Paper No. 3
Presentation Time: 8:45 AM


DORR, Perle1, BUSBY, Robert2, HAFNER, Katrin2, TABER, John3 and WOODWARD, Robert2, (1)IRIS Consortium, 1200 New York Ave. NW, Suite 400, Washington, DC 20005, (2)IRIS Consortium, 1200 New York Avenue, NW, Suite 400, Washington, DC 20005, (3)IRIS, Washington, DC 20005,

USArray has engaged in a variety of activities to involve students in and inform the general public about EarthScope. Examples include the highly successful Transportable Array Student Siting Program that employed students and faculty from colleges and universities in the identification of sites for future Transportable Array stations in their region, and a range of informal education and media opportunities where information about EarthScope and its discoveries are shared with educators and the public.

More than 135 students from about 55 institutions received training and conducted site reconnaissance for nearly 1375 Transportable Array sites from the West Coast to the East Coast, and from the Gulf of Mexico to the Great Lakes and southern Canada. Students who participated in the Student Siting Program increased their professional skills and deepened their personal growth.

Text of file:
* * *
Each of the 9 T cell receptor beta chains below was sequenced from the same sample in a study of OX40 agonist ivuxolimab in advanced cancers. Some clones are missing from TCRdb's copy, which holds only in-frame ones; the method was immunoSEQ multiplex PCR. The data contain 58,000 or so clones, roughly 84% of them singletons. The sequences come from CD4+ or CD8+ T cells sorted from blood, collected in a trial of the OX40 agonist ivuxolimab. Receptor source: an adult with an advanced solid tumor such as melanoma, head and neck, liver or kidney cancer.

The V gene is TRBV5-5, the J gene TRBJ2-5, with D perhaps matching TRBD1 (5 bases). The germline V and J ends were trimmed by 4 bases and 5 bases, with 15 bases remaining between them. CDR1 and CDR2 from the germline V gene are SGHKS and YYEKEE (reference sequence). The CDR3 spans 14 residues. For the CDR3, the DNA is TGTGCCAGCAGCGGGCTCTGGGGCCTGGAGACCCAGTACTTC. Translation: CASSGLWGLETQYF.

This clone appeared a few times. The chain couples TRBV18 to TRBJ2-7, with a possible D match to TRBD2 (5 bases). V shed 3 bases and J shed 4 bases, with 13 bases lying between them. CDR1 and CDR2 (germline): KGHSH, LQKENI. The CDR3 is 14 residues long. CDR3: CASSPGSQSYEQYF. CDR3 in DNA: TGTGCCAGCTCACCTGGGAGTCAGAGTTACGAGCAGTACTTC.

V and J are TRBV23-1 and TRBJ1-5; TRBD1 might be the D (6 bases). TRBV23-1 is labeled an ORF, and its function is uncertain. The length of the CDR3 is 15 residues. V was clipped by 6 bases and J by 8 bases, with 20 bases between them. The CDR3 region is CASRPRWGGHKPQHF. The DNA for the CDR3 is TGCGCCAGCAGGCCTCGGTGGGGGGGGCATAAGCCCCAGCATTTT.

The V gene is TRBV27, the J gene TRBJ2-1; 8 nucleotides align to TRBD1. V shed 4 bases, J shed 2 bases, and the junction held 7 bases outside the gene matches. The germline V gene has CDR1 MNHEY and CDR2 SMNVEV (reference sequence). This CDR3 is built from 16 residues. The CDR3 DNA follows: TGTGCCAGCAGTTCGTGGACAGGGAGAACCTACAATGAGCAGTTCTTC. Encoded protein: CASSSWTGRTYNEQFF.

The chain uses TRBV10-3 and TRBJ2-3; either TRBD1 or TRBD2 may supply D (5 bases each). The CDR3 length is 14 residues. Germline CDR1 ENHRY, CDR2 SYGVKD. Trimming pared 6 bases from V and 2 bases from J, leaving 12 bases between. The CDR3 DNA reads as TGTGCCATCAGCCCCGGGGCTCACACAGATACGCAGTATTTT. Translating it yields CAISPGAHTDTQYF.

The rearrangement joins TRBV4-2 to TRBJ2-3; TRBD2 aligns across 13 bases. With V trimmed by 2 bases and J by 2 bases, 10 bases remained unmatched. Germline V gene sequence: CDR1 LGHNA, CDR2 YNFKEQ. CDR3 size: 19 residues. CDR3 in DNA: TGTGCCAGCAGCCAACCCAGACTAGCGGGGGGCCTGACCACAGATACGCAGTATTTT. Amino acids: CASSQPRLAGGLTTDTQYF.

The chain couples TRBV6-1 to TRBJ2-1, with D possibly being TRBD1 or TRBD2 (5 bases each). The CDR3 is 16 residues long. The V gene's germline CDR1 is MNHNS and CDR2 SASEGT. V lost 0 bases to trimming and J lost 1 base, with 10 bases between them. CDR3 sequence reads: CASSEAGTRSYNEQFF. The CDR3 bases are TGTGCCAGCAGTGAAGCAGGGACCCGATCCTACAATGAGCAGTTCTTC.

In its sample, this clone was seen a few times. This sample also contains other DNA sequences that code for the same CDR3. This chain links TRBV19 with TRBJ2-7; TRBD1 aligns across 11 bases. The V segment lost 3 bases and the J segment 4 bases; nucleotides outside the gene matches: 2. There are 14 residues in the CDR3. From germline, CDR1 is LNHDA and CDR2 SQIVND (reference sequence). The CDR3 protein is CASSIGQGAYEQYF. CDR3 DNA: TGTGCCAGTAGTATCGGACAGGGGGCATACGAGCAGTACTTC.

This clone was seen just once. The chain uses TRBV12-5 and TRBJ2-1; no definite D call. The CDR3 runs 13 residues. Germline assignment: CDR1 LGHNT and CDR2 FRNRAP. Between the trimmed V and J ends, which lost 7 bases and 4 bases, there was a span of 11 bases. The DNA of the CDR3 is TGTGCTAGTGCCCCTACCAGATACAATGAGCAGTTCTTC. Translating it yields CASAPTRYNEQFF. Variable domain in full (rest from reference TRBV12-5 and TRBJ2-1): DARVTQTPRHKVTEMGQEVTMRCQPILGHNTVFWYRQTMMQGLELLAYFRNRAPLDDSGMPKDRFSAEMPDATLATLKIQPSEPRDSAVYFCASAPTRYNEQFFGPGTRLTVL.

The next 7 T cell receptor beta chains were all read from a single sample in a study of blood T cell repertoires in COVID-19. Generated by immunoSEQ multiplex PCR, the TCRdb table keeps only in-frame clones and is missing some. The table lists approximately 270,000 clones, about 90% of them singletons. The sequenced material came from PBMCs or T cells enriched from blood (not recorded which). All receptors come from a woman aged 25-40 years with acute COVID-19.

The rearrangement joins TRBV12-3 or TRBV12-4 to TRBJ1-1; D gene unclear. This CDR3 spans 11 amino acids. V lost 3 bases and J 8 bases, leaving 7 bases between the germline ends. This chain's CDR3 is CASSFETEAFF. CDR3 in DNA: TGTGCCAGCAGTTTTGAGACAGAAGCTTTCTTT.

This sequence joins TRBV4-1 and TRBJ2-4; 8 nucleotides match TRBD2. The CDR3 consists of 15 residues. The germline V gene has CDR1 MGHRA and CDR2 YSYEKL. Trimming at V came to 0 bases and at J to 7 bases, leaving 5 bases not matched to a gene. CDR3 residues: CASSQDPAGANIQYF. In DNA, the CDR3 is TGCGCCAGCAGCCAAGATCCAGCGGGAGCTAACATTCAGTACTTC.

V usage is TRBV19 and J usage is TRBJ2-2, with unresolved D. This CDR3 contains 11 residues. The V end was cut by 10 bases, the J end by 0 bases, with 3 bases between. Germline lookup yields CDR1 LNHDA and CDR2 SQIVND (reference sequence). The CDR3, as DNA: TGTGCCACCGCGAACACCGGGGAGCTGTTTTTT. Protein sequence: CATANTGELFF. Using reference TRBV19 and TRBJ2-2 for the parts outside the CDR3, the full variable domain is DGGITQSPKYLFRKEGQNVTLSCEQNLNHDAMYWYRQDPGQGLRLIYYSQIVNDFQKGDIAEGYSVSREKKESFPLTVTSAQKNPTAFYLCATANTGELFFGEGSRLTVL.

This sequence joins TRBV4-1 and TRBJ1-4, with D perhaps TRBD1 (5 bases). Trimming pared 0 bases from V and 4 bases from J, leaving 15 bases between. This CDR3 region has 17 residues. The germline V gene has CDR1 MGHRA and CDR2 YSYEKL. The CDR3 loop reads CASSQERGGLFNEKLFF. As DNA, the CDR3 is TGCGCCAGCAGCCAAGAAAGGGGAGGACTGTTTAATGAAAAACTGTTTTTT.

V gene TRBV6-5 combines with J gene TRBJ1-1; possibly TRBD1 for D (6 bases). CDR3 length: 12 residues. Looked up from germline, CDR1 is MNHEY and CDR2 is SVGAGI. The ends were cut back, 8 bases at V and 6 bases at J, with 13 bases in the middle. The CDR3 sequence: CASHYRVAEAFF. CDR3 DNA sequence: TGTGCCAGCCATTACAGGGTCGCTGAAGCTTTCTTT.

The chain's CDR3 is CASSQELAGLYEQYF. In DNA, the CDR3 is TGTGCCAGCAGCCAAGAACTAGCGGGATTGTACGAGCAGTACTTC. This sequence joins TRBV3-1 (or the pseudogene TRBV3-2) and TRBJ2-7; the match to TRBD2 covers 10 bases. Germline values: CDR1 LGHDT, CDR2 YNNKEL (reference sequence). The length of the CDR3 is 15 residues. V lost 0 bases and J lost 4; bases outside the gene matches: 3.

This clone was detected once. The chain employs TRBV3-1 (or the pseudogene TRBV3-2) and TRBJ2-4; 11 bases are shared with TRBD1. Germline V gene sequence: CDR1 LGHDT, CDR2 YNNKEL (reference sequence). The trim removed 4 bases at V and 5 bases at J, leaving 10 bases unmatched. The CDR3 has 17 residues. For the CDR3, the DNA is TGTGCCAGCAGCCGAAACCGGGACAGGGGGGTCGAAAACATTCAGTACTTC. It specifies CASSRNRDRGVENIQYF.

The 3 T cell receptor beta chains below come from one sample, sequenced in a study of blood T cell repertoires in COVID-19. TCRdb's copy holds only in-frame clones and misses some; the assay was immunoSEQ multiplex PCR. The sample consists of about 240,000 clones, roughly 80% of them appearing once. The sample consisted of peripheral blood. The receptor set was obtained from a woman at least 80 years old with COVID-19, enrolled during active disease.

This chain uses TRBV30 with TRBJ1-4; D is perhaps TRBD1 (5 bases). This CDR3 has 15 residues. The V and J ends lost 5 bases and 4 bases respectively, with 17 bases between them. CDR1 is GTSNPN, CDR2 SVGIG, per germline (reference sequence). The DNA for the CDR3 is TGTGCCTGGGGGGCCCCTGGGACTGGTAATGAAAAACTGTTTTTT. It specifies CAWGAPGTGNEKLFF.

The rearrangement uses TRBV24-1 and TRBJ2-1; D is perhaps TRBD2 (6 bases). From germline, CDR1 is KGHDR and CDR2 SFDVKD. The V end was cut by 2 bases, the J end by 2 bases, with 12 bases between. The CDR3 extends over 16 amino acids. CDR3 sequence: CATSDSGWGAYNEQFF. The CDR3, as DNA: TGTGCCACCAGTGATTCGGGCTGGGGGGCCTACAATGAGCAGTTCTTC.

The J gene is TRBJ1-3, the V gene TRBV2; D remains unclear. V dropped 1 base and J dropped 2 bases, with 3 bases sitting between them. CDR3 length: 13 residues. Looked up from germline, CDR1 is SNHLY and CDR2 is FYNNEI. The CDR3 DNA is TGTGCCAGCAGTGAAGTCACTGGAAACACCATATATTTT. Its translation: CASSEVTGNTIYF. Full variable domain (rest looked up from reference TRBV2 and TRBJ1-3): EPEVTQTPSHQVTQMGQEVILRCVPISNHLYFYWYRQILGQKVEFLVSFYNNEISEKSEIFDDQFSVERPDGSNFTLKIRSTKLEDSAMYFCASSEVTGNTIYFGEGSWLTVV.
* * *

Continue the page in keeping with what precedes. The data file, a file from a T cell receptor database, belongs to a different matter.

The remaining Transportable Array stations in eastern North America are being installed in a region from South Carolina northward to Maine and Quebec, Canada, and will be fully deployed in September 2013. Like the previous stations, these stations will operate for about two years before being decommissioned, and their presence on the East coast provides an opportunity to engage a significant proportion of the US population. Future plans entail deploying the array in Alaska where engineering and systems testing are being conducted. This challenging environment will offer new opportunities to connect with native populations.

Other USArray outreach products for the public and educational audiences include Ground Motion Visualizations; content sets for the Active Earth Monitor; articles in university, local and regional newspapers; and stories appearing in national and international print and broadcast media. The Transportable Array has also been featured in documentaries produced by some of the world’s most respected scientific and educational production companies.

The Transportable Array has had an impact on long-term seismic monitoring through its adopt-a-station program. There have been over 50 stations adopted to date, including stations that have enhanced existing networks, such as in Washington and Utah, and others that provide data for characterization of regional seismic hazard.